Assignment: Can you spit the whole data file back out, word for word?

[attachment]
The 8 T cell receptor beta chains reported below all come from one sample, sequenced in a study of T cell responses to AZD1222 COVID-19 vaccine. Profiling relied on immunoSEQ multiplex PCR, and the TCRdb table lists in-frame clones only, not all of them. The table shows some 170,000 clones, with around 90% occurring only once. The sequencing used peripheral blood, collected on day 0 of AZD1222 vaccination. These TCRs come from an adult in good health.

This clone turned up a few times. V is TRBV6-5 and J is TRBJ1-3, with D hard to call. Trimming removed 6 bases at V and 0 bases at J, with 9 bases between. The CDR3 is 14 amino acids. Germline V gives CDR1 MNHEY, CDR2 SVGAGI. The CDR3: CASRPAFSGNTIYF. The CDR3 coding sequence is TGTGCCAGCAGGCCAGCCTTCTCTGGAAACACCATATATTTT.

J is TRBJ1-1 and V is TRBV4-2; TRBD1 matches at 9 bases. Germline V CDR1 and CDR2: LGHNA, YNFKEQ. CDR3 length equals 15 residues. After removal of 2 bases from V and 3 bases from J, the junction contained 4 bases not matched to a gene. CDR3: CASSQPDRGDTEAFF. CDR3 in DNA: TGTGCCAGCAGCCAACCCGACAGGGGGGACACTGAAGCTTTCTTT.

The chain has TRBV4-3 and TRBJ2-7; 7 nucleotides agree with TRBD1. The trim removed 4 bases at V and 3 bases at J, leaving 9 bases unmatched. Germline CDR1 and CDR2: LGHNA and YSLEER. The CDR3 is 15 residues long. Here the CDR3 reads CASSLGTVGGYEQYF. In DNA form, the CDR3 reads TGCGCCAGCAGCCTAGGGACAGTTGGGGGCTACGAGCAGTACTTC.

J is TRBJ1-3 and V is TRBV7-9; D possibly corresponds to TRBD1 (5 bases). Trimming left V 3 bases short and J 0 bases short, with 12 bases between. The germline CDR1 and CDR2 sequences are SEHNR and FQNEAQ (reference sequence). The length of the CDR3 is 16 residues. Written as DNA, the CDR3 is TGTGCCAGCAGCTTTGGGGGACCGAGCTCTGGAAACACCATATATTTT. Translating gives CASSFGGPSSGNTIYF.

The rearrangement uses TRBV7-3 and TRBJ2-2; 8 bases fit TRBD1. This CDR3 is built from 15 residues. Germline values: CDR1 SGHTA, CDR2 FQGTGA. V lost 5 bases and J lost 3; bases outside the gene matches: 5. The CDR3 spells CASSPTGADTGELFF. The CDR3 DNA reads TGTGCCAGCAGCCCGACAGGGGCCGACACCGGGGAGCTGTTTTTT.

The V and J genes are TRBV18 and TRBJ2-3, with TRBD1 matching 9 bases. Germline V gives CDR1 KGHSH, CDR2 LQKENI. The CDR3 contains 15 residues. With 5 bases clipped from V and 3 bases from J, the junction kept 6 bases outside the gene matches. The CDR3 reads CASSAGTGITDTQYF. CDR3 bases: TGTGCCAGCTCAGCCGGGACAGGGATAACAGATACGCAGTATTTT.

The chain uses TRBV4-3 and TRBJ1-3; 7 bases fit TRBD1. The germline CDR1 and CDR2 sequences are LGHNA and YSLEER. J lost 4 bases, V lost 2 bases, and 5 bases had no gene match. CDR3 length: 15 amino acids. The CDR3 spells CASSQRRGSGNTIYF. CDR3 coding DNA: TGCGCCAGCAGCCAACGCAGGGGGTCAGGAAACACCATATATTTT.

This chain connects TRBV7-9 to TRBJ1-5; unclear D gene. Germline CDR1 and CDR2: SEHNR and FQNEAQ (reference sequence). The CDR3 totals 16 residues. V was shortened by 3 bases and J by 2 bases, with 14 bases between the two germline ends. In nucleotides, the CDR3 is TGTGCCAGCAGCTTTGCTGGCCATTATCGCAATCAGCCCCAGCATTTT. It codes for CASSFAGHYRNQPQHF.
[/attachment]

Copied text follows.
The 8 T cell receptor beta chains reported below all come from one sample, sequenced in a study of T cell responses to AZD1222 COVID-19 vaccine. Profiling relied on immunoSEQ multiplex PCR, and the TCRdb table lists in-frame clones only, not all of them. The table shows some 170,000 clones, with around 90% occurring only once. The sequencing used peripheral blood, collected on day 0 of AZD1222 vaccination. These TCRs come from an adult in good health.

This clone turned up a few times. V is TRBV6-5 and J is TRBJ1-3, with D hard to call. Trimming removed 6 bases at V and 0 bases at J, with 9 bases between. The CDR3 is 14 amino acids. Germline V gives CDR1 MNHEY, CDR2 SVGAGI. The CDR3: CASRPAFSGNTIYF. The CDR3 coding sequence is TGTGCCAGCAGGCCAGCCTTCTCTGGAAACACCATATATTTT.

J is TRBJ1-1 and V is TRBV4-2; TRBD1 matches at 9 bases. Germline V CDR1 and CDR2: LGHNA, YNFKEQ. CDR3 length equals 15 residues. After removal of 2 bases from V and 3 bases from J, the junction contained 4 bases not matched to a gene. CDR3: CASSQPDRGDTEAFF. CDR3 in DNA: TGTGCCAGCAGCCAACCCGACAGGGGGGACACTGAAGCTTTCTTT.

The chain has TRBV4-3 and TRBJ2-7; 7 nucleotides agree with TRBD1. The trim removed 4 bases at V and 3 bases at J, leaving 9 bases unmatched. Germline CDR1 and CDR2: LGHNA and YSLEER. The CDR3 is 15 residues long. Here the CDR3 reads CASSLGTVGGYEQYF. In DNA form, the CDR3 reads TGCGCCAGCAGCCTAGGGACAGTTGGGGGCTACGAGCAGTACTTC.

J is TRBJ1-3 and V is TRBV7-9; D possibly corresponds to TRBD1 (5 bases). Trimming left V 3 bases short and J 0 bases short, with 12 bases between. The germline CDR1 and CDR2 sequences are SEHNR and FQNEAQ (reference sequence). The length of the CDR3 is 16 residues. Written as DNA, the CDR3 is TGTGCCAGCAGCTTTGGGGGACCGAGCTCTGGAAACACCATATATTTT. Translating gives CASSFGGPSSGNTIYF.

The rearrangement uses TRBV7-3 and TRBJ2-2; 8 bases fit TRBD1. This CDR3 is built from 15 residues. Germline values: CDR1 SGHTA, CDR2 FQGTGA. V lost 5 bases and J lost 3; bases outside the gene matches: 5. The CDR3 spells CASSPTGADTGELFF. The CDR3 DNA reads TGTGCCAGCAGCCCGACAGGGGCCGACACCGGGGAGCTGTTTTTT.

The V and J genes are TRBV18 and TRBJ2-3, with TRBD1 matching 9 bases. Germline V gives CDR1 KGHSH, CDR2 LQKENI. The CDR3 contains 15 residues. With 5 bases clipped from V and 3 bases from J, the junction kept 6 bases outside the gene matches. The CDR3 reads CASSAGTGITDTQYF. CDR3 bases: TGTGCCAGCTCAGCCGGGACAGGGATAACAGATACGCAGTATTTT.

The chain uses TRBV4-3 and TRBJ1-3; 7 bases fit TRBD1. The germline CDR1 and CDR2 sequences are LGHNA and YSLEER. J lost 4 bases, V lost 2 bases, and 5 bases had no gene match. CDR3 length: 15 amino acids. The CDR3 spells CASSQRRGSGNTIYF. CDR3 coding DNA: TGCGCCAGCAGCCAACGCAGGGGGTCAGGAAACACCATATATTTT.

This chain connects TRBV7-9 to TRBJ1-5; unclear D gene. Germline CDR1 and CDR2: SEHNR and FQNEAQ (reference sequence). The CDR3 totals 16 residues. V was shortened by 3 bases and J by 2 bases, with 14 bases between the two germline ends. In nucleotides, the CDR3 is TGTGCCAGCAGCTTTGCTGGCCATTATCGCAATCAGCCCCAGCATTTT. It codes for CASSFAGHYRNQPQHF.